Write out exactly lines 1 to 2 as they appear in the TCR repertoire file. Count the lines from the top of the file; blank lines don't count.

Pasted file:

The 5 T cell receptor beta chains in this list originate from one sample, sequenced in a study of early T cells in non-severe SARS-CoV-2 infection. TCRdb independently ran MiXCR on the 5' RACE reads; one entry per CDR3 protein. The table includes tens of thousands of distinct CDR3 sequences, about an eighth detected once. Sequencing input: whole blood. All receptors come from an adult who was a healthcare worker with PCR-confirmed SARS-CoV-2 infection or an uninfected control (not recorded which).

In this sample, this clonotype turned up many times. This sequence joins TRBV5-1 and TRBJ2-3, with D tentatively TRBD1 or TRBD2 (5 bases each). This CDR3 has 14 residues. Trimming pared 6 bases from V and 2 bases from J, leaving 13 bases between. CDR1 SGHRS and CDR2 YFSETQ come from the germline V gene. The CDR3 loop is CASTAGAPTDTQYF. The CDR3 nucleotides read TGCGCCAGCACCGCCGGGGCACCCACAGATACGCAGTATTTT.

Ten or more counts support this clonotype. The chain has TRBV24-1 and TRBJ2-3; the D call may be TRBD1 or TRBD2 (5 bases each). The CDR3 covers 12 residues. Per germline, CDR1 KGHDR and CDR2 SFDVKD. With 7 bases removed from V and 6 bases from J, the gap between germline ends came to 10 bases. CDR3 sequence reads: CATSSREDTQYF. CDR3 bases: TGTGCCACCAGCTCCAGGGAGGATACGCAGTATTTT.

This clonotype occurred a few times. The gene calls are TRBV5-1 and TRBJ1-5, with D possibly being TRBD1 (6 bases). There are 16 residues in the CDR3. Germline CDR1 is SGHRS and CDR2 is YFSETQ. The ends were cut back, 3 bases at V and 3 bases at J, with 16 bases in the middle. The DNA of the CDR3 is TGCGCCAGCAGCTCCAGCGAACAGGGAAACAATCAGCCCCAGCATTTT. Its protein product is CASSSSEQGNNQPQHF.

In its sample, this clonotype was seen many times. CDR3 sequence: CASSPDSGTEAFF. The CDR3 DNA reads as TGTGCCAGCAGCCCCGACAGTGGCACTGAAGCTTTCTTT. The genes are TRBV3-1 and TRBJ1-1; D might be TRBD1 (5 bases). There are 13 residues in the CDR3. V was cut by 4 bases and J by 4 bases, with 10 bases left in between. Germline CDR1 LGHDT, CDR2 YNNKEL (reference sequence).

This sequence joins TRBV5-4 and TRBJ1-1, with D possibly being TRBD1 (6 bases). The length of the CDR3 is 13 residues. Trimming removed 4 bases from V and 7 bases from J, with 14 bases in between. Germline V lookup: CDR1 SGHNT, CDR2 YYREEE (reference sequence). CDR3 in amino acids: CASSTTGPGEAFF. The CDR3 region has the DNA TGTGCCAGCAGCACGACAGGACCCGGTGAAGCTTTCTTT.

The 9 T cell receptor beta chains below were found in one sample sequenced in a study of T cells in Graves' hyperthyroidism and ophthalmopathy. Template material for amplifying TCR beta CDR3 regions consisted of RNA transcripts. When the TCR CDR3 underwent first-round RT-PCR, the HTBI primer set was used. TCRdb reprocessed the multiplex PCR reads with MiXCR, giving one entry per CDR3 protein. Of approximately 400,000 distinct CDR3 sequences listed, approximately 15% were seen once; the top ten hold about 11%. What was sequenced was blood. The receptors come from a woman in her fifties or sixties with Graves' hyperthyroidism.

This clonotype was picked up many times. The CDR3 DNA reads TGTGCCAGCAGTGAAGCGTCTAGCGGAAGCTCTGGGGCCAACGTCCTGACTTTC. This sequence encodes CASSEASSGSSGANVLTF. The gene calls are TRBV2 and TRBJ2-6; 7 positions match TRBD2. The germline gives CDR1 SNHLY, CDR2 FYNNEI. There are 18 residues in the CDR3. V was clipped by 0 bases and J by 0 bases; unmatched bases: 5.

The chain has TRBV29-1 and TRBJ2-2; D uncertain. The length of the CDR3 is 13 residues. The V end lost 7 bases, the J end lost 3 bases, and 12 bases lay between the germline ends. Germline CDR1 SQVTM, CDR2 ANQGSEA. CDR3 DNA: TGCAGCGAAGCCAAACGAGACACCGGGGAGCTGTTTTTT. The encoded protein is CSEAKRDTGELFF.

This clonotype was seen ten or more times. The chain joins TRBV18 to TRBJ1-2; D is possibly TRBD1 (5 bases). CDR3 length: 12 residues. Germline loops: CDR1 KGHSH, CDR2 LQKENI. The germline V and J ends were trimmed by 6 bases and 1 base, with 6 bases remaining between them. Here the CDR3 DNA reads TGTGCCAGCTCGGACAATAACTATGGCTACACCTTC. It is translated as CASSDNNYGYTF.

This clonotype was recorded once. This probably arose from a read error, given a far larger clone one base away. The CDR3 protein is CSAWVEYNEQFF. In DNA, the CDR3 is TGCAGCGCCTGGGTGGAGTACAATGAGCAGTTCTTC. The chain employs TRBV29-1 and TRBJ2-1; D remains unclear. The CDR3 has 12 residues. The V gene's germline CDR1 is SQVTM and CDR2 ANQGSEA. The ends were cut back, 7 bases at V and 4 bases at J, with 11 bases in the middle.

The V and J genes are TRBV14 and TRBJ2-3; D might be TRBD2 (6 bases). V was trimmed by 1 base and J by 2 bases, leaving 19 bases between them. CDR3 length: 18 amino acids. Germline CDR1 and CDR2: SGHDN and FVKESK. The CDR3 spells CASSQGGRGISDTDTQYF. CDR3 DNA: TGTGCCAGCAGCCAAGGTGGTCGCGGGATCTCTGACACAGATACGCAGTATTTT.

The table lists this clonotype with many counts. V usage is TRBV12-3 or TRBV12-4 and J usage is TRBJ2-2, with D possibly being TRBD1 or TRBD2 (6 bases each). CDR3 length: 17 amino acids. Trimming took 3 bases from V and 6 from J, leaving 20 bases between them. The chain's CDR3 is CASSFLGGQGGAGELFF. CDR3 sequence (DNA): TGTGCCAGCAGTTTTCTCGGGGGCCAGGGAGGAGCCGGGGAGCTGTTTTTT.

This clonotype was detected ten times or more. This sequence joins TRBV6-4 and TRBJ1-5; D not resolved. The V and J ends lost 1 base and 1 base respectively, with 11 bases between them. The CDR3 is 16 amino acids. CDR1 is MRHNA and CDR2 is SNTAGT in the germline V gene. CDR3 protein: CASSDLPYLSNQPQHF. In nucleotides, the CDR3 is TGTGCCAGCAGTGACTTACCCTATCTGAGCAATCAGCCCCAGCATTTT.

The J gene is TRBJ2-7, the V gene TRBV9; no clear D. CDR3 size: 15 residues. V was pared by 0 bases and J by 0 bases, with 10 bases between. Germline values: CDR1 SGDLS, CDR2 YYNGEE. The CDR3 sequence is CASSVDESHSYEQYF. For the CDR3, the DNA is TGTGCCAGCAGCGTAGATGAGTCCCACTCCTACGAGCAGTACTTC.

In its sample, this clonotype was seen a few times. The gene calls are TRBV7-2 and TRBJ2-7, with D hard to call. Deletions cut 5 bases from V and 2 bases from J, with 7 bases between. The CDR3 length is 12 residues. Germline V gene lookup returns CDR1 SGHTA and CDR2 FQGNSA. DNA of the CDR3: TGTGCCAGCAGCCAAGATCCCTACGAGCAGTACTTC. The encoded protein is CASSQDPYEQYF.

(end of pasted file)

The 5 T cell receptor beta chains in this list originate from one sample, sequenced in a study of early T cells in non-severe SARS-CoV-2 infection. TCRdb independently ran MiXCR on the 5' RACE reads; one entry per CDR3 protein. The table includes tens of thousands of distinct CDR3 sequences, about an eighth detected once. Sequencing input: whole blood. All receptors come from an adult who was a healthcare worker with PCR-confirmed SARS-CoV-2 infection or an uninfected control (not recorded which).

In this sample, this clonotype turned up many times. This sequence joins TRBV5-1 and TRBJ2-3, with D tentatively TRBD1 or TRBD2 (5 bases each). This CDR3 has 14 residues. Trimming pared 6 bases from V and 2 bases from J, leaving 13 bases between. CDR1 SGHRS and CDR2 YFSETQ come from the germline V gene. The CDR3 loop is CASTAGAPTDTQYF. The CDR3 nucleotides read TGCGCCAGCACCGCCGGGGCACCCACAGATACGCAGTATTTT.